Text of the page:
228A of an explosive charge. In some areas, permanent strength and stiffness loss was observed. Results are discussed and possible explanations put forward.
934168 Engineering equivalent linear analysis of soils in the frequency domain Lin, J S Eartlul Engng Struct Dynam 1122, NI, Jan 1993, P75-88 An engineering equivalent linear method, widely used in soil dynamics to handle soil nonlinearity, has been tested in the frequency domain. The baseline for evaluation is a stochastic linearization analysis by Wen and Baber. Predicted stationary responses of single degree of freedom nonlinear systems are compared. The engineering equivalent linear analysis underpredicts rms displacements, but gives good estimates of rms acceleration responses. Frequency response functions of acceleration from both approaches agree well.
934169 Acoustic attenuation in oceanic gabbro Goldberg, D; Badri, M; Wepfer, W Geophys J Vlll, N2, Nov 1992, P193-202 P wave velocity and attenuation have been measured on nearly 0.5km of Ocean Layer 3 core recovered from ODP site 735 in the Indian Ocean. Shipboard acoustic measurements were made at 400kHz and room temperature and pressure on 117 water-saturated mini-core samples. Further tests were carried out an elevated effective pressure of 10-500MPa. Pressure dependence of acoustic properties was minimal. Close examination of cores indicates that it may be possible to estimate the relative degree of tectonism or alteration at depth in the crust on the basis of seismic measurements.
934170 Physical model study of microcrack-indueed anisotropy Ass'ad, J M; Tatham, R H; McDonald, J A Geophysics V57, NI2, Dec 1992, P1562-1570 Physical models of epoxy resin containing penny shaped rubber inclusions have been used to test the theory of Hudson (1981) on propagation of seismic shear waves in a material containing cracks. The limit of crack density for which this theory holds is examined, and effects of microcrack orientation and crack density on shear wave propagation are analysed. All the experiments were carried out with propagation parallel to crack orientation.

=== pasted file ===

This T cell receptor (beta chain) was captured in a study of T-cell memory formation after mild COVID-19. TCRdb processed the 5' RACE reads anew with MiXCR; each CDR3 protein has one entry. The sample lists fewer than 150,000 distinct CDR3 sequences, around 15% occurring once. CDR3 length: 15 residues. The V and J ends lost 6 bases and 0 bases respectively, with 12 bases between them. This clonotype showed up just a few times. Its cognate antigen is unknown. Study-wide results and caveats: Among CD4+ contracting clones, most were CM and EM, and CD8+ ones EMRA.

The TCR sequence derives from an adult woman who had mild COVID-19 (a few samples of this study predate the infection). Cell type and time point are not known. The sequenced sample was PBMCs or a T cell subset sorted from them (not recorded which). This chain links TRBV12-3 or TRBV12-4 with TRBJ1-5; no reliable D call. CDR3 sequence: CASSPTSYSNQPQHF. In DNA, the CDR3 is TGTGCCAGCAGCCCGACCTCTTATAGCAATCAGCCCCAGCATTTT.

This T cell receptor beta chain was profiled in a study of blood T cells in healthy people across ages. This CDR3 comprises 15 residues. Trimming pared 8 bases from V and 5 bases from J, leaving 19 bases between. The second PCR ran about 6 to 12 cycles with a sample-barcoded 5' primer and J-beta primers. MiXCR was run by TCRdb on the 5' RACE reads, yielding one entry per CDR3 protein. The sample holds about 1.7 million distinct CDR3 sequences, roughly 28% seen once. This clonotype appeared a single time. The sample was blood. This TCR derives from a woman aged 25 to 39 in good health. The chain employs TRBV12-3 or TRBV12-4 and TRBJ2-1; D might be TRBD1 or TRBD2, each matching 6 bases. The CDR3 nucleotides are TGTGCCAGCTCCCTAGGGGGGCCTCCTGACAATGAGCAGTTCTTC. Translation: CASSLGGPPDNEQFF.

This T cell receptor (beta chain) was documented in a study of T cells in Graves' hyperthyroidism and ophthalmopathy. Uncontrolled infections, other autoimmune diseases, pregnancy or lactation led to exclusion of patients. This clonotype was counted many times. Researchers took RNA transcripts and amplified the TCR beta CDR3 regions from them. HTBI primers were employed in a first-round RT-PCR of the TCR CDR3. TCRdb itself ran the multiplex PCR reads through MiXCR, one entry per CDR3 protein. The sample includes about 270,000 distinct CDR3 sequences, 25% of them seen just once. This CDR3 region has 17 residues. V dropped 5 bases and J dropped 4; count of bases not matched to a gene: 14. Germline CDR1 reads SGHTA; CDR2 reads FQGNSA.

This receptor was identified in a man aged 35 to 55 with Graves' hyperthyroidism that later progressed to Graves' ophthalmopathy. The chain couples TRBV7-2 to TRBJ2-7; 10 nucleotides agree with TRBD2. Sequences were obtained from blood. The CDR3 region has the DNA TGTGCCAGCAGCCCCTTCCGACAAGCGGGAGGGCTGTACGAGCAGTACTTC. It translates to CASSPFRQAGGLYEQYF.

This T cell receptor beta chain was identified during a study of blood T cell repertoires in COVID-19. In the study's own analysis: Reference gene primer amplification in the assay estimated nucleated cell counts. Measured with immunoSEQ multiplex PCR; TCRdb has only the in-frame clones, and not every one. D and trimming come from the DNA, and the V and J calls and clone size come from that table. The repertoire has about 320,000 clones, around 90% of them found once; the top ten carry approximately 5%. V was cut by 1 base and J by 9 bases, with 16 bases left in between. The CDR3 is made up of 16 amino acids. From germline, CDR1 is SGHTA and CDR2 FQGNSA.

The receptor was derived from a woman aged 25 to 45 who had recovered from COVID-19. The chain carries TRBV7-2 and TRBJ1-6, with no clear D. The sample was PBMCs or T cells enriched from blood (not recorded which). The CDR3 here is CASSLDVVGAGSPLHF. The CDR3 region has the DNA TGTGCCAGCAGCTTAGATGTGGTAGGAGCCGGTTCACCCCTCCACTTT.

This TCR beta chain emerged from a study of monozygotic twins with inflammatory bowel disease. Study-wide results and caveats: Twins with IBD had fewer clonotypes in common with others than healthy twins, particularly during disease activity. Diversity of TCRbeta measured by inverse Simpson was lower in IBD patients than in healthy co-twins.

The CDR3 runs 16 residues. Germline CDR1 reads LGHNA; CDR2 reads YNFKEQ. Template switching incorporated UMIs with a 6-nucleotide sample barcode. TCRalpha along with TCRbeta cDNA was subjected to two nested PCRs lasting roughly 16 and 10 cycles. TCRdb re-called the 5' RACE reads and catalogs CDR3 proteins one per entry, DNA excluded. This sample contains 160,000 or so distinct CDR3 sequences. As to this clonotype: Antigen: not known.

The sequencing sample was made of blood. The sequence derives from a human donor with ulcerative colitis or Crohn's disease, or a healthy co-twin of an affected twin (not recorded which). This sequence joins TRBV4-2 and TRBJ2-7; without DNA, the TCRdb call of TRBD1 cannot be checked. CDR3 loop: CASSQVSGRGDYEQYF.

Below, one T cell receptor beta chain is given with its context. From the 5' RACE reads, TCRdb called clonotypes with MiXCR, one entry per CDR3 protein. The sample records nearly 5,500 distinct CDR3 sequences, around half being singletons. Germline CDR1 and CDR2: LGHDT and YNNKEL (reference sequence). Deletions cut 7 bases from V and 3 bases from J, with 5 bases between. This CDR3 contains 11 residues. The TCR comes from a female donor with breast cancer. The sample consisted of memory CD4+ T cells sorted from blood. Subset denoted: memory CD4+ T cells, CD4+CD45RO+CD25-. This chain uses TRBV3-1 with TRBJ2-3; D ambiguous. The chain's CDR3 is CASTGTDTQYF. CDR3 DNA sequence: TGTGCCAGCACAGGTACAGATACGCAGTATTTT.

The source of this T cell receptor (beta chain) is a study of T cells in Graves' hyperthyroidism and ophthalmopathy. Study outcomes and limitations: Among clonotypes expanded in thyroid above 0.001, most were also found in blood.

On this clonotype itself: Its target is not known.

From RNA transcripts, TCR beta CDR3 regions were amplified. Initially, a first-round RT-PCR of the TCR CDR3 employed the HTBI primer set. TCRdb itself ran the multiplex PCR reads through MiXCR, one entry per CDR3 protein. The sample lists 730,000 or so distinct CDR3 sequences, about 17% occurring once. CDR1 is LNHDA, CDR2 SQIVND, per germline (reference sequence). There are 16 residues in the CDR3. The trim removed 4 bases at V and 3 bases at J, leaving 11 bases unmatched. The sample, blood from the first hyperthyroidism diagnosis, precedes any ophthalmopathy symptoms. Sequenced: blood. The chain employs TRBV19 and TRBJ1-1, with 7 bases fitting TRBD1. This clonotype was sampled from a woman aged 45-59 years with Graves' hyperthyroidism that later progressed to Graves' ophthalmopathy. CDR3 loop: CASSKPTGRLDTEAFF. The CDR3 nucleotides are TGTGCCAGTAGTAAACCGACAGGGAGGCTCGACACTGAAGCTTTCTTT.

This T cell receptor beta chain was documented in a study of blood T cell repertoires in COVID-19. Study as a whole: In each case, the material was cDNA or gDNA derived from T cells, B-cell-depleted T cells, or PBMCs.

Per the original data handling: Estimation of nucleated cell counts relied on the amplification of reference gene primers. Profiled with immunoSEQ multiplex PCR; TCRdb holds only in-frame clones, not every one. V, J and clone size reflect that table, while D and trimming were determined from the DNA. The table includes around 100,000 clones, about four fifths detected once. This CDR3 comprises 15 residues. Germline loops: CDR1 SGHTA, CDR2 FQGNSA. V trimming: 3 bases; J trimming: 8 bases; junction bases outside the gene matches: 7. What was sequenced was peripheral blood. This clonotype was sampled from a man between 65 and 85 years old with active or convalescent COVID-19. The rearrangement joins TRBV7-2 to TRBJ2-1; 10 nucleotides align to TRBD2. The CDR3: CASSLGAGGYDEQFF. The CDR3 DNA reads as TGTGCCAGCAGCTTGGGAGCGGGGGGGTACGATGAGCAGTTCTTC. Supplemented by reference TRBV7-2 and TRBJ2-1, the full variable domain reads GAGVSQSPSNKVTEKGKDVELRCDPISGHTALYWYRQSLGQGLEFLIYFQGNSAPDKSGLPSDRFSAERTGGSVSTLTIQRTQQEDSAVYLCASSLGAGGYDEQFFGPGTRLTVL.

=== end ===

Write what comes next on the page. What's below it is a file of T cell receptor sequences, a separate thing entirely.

934171 Influence of fluids on grain contact stiffness and frame moduli in sedimentary rocks Tutuncu, A N; Sharma, M M Geophysics V57, N12, Dec 1992, P1571-1582 A new model is presented for the contact deformation problem in sedimentary rocks, incorporating effects of surface forces -electrostatic repulsion, Born, structural, and Van der Waals forces. Expressions are derived for velocity and attenuation of P and S waves as functions of frequency, net intergranular stress, fluid type, and fluid saturation. Theoretical values are in good agreement with laboratory measurements on glass beads and a range of sandstones.
934172 Hollow glass microspheres inhibit blast-induced liquefaction Charlie, W A; Johnson, W F; Doehring, D O Geotech Test J V15, N4, Dec 1992, P362-370 The presence of small amounts of gas is known to reduce P wave velocity and liquefaction potential of soils. The potential for using hollow microspheres (collapse strength about